As an instrumentalist, he brought the drum set to the front of the stage,
making each element of the kit into a unique, individual instrument. No longer a
roaring sound behind the horns, the drums -- after Roach -- became a musical source of infinite possibilities. ....the basic time-keeping of the beat was moved
from the thump of the bass drum to the airy, ringing tone of a "ride" cymbal.
The change was liberating for drummers, allowing them to employ the bass drum
for accents -- sometimes described (in those World War II years) as "dropping
bombs" -- while encouraging the use of the full panoply of percussive effects within the standard drum kit.

His style, with its urgent sense of swing, its mastery of brush and cymbal playing
and its constant quest to establish drumming as an expression that moved beyond
rhythm into rich and complex areas of melody and timbre, continued to evolve
creatively for the balance of his long and vital presence as a jazz icon..........Roach was only 17 when he had the opportunity to temporarily fill in
for drummer Sonny Greer with the Duke Ellington Orchestra.
"Most of the great drummers were in the Army," he told The Times in 1991, "so when Sonny Greer got sick . . . I got the job because I could read music. . . . From that time on, everyone began calling me to make records -- Dizzy Gillespie,
Henry Allen, Hot Lips Page. Whether I could play or not, they thought I could play
because I'd been with the master."

"It all comes down to originality," Roach told jazz critic Leonard Feather
some years ago."There was one unforgettable night when I worked with Pres [Lester Young] at Birdland. Because I was with Pres, and because he and Papa Jo Jones were so close in the Basie band, I played all of Papa Jo's old licks. At the end of the evening, after I said good night to Pres, he gave me one of those succinct lessons in that personal language of his. He said, 'You can't join the throng until you write your own song.' "That's a great lesson, something that stays with you the rest of your life; this music allows you, prefers you to be an individual, to do your own thing."

In 1983, again leading the way, Roach collaborated with MTV's Fab Five Freddy
on a performance piece combining jazz and rap. And his 1995 dance, music and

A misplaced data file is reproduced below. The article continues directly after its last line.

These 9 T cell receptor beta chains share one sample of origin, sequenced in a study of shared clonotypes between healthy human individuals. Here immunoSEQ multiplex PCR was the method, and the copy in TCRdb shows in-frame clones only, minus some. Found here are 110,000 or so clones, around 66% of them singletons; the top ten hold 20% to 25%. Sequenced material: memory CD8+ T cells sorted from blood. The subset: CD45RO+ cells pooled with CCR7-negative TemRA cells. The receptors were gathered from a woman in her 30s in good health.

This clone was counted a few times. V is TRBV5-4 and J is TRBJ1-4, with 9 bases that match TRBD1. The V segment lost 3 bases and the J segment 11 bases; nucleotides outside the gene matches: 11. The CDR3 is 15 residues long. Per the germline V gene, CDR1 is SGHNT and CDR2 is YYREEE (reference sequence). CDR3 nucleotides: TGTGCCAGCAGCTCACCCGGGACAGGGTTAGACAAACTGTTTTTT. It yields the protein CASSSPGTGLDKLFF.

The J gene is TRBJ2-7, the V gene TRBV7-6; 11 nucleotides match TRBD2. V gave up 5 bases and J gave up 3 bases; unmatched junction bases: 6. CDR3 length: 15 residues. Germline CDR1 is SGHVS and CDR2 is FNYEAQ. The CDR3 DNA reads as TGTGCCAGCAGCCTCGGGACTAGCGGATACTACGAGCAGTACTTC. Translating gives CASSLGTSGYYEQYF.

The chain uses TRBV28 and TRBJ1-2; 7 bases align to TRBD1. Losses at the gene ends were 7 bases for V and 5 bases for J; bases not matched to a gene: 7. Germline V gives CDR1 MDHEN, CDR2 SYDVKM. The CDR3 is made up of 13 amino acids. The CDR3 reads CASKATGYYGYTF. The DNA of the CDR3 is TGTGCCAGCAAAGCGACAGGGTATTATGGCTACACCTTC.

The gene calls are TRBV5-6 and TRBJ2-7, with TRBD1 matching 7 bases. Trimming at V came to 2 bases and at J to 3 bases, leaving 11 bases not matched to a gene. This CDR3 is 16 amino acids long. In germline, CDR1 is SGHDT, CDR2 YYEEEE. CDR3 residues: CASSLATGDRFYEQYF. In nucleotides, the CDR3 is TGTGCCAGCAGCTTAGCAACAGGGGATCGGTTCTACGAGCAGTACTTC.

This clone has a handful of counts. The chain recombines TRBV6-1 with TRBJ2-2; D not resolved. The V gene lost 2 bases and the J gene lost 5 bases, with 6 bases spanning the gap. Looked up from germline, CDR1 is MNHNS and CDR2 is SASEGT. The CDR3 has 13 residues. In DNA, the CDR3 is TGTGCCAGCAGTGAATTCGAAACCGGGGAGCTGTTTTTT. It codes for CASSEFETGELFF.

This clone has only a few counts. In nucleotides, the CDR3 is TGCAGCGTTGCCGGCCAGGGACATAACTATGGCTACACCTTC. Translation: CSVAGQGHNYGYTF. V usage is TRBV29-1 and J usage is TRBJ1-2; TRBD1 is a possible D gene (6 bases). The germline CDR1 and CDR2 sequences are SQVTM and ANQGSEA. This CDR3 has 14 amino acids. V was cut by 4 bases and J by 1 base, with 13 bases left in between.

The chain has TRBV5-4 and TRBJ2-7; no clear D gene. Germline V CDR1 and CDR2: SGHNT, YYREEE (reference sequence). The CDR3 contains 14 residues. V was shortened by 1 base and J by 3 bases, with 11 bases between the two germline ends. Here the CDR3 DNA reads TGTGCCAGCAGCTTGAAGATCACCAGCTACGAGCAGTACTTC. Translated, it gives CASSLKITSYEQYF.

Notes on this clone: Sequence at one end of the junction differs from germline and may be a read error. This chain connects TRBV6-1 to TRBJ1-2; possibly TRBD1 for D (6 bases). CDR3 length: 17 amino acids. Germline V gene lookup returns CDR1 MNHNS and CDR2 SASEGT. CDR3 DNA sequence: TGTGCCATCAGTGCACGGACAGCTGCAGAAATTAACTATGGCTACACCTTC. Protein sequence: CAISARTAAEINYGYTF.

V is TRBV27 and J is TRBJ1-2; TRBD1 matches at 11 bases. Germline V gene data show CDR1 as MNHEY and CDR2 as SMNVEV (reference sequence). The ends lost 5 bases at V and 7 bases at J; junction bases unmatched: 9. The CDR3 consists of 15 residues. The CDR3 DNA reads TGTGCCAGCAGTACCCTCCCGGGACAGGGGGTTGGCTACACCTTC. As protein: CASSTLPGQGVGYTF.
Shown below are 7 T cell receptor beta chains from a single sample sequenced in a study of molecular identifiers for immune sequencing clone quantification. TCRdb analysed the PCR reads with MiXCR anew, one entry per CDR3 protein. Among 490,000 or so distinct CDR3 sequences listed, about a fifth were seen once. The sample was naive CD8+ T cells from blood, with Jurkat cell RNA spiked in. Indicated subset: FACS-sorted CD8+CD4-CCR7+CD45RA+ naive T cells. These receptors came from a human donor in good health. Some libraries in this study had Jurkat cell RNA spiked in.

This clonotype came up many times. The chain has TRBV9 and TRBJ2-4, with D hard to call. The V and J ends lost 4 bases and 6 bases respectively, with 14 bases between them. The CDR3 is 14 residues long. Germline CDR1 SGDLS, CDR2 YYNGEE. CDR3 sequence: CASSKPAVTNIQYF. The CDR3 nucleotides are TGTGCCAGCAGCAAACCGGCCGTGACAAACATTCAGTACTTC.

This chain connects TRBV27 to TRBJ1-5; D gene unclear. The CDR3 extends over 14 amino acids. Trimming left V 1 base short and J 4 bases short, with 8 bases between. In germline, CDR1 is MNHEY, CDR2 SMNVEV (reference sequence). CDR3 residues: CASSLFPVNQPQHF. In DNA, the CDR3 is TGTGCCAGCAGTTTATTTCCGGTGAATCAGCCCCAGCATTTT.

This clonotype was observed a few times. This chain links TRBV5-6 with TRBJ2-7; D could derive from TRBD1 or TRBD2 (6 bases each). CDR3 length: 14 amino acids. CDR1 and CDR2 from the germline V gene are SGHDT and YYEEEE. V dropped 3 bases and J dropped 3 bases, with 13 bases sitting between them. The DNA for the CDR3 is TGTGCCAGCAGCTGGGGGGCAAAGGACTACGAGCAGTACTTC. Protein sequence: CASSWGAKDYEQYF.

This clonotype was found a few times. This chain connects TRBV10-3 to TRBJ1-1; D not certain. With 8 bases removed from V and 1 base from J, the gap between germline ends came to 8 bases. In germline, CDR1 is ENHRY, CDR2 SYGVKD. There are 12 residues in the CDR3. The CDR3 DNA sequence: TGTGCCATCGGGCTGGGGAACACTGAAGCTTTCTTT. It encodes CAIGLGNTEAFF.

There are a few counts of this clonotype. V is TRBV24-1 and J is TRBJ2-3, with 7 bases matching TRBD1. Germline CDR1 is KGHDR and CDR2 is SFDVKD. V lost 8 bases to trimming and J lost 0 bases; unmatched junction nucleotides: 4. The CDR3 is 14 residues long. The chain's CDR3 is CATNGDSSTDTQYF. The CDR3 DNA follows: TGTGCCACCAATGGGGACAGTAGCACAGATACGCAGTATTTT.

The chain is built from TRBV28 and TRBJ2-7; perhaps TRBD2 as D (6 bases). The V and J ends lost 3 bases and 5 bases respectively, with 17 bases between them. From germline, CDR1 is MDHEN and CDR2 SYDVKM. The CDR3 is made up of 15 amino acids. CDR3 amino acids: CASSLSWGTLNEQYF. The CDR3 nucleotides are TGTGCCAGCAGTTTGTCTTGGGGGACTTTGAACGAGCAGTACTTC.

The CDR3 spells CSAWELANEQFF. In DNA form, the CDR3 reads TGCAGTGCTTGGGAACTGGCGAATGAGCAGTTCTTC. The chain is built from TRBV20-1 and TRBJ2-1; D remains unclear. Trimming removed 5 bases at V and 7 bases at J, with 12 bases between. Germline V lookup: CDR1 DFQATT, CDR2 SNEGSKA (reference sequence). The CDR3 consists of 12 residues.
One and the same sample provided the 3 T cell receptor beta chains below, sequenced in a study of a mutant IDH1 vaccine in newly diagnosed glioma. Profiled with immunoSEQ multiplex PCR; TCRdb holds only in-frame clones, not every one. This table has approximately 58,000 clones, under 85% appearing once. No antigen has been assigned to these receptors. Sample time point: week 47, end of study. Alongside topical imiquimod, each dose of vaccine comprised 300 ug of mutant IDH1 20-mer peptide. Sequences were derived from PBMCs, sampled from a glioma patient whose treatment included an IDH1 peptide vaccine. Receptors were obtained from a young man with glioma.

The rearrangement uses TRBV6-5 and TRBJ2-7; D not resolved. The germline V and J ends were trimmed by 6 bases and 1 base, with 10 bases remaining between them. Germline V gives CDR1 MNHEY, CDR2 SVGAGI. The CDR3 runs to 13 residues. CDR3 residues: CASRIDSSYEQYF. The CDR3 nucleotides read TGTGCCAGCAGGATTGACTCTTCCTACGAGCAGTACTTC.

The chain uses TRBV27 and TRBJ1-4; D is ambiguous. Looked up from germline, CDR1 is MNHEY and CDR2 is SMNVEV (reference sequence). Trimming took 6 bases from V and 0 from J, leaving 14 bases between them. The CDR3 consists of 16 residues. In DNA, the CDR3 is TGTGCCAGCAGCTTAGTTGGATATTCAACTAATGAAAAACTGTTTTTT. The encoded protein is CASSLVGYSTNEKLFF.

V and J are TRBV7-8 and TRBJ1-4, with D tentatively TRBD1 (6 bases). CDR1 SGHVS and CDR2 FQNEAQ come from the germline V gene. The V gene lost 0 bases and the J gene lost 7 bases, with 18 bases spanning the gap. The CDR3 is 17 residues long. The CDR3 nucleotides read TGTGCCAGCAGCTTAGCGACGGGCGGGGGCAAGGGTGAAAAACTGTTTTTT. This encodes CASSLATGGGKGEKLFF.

reading recital with choreographer Bill T. Jones and novelist Toni Morrison was an
extraordinary combination of the work of three highly honored African American artists. He also composed for choreographer Alvin Ailey and scored plays by Shakespeare, Eugene O'Neill, Amiri Baraka and Sam Shepard, winning an Obie Award in 1985 for his work with Shepard. And he performed with the Japanese percussion group Kodo and the Cuban jazz group Irakere.
He was, in addition, a pioneer in the use of the creative arts for the advocacy
of civil rights and racial equality.Don Heckman

When US jazz great Max Roach came to the Havana International Jazz Plaza
Festival in 1989 he spoke to Cuban writer Leonardo Acosta about his first
trip to Cuba in the mid-1950s. The legendary drummer said that he had made
the trip after hearing stories about shows at the Tropicana Cabaret and
about the Cuban musicians there who made jazz music their own. Sadly, Roach
wasn?t allowed to enter the club in pre-revolutionary Cuba because of the
color of his skin.

Max Roach, considered the most important drummer in the history of jazz,
received a completely different welcome at the 1989 Jazz Plaza Festival. 
He conquered Havana, joining the percussion section of Irakere to put on
display his domination of a wide range of rhythms. After that memorable jam
session, Roach lavished praise on Cuban kit drummers Enrique Pla and
Oscarito Valdes, conga player Miguel Anga, and veteran musician Oscar
Valdes, who played the chequeré and the batá drums. Nine years later,
presided by former Irakere bandleader Chucho Valdes, Jazz Plaza dedicated
its 18th festival to Roach.PEDRO DE LA HOZ